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3D printing technique set to revolutionise complex surgery

3D printing technique set to revolutionise complex surgery
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By Robert Hackwill
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Operating on the very young or very frail is extremely risky, especially for complex procedures like transplants, Now doctors can make scale models and practice procedures in safety before putting their patients under the knife.

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Three-year-old Dexter Clarke is now a healthy little boy, after receiving a kidney transplant that applied 3D printing technology in a novel way that its developers say could revolutionise surgery and slash health costs.

Because Dexter was so small he would normally have had to wait for the transplant as the surgery is highly complex, but doctors created 3D models to pre-plan the procedure; one of Dexter's abdomen, and one of his donor father's larger-than-average kidney.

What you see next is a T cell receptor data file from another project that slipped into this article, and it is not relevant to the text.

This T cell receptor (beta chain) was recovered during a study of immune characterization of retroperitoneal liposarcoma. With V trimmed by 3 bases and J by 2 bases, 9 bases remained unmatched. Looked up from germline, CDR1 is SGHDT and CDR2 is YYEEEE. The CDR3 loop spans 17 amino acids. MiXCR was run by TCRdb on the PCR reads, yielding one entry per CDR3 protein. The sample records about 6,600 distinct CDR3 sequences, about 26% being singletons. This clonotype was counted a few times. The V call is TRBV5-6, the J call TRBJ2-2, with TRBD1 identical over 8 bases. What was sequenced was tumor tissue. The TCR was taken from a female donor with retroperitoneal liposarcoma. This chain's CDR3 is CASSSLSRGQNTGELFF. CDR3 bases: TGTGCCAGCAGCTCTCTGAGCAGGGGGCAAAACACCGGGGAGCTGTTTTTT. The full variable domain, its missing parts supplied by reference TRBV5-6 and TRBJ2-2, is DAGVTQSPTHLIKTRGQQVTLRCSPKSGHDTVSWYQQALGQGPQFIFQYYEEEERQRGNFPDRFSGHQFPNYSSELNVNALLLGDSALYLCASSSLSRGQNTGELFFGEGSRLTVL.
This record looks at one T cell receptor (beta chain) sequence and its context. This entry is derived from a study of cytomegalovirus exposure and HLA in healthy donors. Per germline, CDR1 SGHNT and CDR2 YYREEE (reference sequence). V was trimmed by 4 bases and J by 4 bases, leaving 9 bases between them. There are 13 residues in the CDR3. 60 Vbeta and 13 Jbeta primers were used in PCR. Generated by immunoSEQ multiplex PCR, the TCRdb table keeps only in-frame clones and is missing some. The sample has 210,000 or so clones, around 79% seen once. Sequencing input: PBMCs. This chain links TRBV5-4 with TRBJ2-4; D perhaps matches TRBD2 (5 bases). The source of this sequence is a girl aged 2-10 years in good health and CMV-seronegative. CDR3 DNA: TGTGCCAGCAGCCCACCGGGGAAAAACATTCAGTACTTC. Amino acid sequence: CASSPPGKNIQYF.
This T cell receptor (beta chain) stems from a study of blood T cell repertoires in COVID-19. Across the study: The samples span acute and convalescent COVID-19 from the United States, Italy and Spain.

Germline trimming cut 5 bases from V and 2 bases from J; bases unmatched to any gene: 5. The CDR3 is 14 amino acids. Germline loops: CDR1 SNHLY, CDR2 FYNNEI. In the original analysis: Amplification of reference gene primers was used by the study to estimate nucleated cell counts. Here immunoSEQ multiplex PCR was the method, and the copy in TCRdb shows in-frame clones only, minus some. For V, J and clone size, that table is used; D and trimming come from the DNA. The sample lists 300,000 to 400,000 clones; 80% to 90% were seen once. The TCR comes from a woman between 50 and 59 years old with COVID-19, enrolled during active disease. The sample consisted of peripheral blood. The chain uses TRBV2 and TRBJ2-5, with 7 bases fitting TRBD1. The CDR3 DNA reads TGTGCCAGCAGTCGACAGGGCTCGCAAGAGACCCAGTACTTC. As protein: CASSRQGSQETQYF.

This allowed them to practice the transplant to reduce the risk factors.

"If we can take an hour or two hours off a procedure, if we can reduce the amount of time in that theatre, reduce the amount of recovery time, the amount of beds being taken up, all of that compounded really drives the economic argument for where 3D printing helps the health service," says Dr Phil Reeves, vice-president of the company that has created the special printer Stratasys.

The machine costs €285,000 and surgeons are finding them increasingly invaluable. But for the Clarkes, it's priceless.

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